The autonomous region of Trentino- Alto Adige/Sudtirol is nestled in the Alps in Italy’s far north. The landscape is a contrast of idyllic rolling green pastures against a dramatic backdrop of shard-like mountains. The region shares far more communality with neighbouring Austria having only ‘joined’ Italy after its annexation from Austria following world war one. The Germanic influence is still strong in language, culture, cuisine and viticulture. Sudtirol is the German name for Alto Adige; the names are used interchangeably.
With Italy being home to no less than 300 indigenous grape varietals, it will come as no surprise that many cultivated varieties, such as Teroldego, Lagrien and Schiavia are endemic to the region. The Traminer grape is the namesake of the town of Tramin in Trentino, while the Germanic influence endows the area with Muller Thurgau and Gewurztraminer (Gewurztraminer is a mutation of the Traminer grape).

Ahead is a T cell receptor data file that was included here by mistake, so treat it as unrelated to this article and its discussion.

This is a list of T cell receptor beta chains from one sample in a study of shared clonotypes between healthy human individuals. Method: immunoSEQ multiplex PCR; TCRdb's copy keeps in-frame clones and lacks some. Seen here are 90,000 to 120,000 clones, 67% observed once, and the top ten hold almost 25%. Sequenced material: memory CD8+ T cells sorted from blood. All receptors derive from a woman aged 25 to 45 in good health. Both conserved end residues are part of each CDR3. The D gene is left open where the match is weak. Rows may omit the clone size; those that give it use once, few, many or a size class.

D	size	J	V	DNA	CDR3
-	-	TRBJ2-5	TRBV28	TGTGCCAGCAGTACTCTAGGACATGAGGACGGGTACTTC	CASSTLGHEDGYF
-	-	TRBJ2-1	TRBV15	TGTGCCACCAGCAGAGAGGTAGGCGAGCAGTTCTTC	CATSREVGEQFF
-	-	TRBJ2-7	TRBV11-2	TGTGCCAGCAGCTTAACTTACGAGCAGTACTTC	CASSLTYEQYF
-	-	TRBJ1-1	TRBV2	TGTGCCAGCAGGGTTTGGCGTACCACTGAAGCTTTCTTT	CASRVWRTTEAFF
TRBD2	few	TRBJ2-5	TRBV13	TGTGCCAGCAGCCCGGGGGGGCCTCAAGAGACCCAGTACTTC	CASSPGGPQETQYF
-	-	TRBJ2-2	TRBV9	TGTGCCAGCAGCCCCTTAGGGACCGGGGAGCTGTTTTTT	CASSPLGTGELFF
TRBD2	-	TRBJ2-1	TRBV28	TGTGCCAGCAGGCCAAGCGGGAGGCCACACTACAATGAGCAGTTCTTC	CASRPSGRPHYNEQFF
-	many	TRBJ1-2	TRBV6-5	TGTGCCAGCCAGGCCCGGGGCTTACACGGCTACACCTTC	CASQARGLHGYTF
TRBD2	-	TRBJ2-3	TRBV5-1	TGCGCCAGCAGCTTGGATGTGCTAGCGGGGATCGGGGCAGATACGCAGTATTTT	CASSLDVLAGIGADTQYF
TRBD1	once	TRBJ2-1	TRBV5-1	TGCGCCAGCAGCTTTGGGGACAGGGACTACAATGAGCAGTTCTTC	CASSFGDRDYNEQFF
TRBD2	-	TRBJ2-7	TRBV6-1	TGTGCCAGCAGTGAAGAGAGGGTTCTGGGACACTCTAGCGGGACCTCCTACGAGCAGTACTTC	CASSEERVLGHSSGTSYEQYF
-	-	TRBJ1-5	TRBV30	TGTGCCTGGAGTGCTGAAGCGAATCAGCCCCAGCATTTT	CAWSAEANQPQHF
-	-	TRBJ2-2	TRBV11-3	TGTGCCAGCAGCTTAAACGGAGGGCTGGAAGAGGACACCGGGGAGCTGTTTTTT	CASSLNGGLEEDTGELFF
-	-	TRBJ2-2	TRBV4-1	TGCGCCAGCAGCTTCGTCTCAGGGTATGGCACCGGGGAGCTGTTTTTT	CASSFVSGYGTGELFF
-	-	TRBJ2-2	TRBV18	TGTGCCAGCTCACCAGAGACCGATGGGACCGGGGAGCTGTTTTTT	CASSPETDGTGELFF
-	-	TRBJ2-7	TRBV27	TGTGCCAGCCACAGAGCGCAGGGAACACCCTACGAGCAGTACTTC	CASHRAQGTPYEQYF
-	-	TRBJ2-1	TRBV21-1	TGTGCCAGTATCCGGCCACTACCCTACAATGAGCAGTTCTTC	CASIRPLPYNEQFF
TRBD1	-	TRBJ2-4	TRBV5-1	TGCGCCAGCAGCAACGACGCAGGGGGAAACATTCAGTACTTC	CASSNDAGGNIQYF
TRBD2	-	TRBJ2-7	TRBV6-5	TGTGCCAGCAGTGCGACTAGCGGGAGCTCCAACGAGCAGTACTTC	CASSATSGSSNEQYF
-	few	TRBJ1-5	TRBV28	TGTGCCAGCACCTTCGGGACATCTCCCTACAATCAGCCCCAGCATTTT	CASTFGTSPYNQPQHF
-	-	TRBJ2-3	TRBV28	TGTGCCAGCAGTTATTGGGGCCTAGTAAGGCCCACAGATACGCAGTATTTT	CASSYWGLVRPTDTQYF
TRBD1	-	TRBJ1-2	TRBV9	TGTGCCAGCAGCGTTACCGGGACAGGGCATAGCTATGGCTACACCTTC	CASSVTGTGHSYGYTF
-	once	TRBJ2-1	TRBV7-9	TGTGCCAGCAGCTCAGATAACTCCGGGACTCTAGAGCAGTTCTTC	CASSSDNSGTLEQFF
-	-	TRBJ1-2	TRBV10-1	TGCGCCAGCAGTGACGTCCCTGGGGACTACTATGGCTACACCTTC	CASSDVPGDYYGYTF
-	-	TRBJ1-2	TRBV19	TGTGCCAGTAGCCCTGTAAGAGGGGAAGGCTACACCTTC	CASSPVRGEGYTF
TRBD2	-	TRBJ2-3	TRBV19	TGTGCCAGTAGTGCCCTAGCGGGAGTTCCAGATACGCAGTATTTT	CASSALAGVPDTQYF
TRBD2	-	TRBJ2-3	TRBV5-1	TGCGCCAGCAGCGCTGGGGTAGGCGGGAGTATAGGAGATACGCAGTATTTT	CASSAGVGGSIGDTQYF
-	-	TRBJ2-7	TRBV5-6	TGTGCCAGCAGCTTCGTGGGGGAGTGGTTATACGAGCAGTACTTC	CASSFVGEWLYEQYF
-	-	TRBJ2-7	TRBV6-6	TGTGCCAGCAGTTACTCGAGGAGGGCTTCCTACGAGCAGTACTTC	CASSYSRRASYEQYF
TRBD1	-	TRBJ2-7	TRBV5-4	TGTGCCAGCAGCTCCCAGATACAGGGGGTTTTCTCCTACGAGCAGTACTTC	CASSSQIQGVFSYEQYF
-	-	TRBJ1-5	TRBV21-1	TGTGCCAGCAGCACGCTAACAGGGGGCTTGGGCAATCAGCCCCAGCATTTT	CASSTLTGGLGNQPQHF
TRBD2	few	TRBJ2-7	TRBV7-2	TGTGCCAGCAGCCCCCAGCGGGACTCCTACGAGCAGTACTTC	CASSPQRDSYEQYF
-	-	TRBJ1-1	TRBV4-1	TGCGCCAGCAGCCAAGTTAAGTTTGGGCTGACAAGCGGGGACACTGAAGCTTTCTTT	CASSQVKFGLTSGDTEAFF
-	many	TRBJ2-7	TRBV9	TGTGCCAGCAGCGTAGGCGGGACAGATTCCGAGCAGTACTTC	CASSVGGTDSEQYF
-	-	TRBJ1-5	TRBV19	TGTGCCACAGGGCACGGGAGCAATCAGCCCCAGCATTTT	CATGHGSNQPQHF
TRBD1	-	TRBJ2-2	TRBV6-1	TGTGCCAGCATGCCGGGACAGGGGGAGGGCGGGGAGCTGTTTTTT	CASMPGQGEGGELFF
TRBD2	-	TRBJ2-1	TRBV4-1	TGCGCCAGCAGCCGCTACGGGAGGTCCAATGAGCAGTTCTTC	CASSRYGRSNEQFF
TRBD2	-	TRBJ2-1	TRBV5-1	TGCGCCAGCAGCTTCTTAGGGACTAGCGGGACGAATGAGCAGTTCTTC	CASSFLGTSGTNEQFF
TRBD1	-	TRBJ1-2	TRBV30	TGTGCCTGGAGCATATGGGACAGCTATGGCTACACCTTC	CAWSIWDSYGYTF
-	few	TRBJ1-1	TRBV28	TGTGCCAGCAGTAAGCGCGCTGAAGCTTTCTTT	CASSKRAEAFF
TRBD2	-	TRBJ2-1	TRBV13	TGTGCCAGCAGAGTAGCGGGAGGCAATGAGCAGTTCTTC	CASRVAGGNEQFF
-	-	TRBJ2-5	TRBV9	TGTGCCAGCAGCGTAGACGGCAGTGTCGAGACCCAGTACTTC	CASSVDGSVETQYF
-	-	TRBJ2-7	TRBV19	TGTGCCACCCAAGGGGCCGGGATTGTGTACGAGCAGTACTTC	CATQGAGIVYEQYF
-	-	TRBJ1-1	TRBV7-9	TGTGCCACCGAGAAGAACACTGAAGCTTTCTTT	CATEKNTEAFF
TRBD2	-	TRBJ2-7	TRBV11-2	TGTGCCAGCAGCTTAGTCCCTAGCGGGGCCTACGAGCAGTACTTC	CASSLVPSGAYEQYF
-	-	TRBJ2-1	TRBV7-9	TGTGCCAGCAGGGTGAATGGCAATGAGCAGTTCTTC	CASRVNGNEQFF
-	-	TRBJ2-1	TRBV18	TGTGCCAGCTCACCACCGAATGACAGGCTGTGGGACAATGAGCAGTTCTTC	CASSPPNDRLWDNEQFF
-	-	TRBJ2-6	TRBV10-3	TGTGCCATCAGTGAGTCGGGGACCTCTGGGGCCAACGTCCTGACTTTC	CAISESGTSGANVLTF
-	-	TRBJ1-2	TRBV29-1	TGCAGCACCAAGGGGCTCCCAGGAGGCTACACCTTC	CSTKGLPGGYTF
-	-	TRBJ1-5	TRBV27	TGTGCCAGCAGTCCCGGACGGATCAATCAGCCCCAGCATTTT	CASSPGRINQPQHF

Pinot Grigio, the most planted white grapevarietal between the two regions accounts for approximately 25% of all plantings. Italy has a reputation for producing cheap insipid Pinot Grigio, however Trentino-Alto Adige has managed to make the variety shine. The combination of high altitude, lower yields and diurnal variation provide structure and concentration of flavour to a wine often lacking in these features.
Due to the alpine nature of the region, many of the vineyards are terraced down steep hillsides. The vines are trained in the pergola system, a viticulture method developed in Trentino(see center cover photo). The pergola system ensures that the vines receive adequate sunlight, protects them from frost damage and allows for easier picking and pruning of the vines.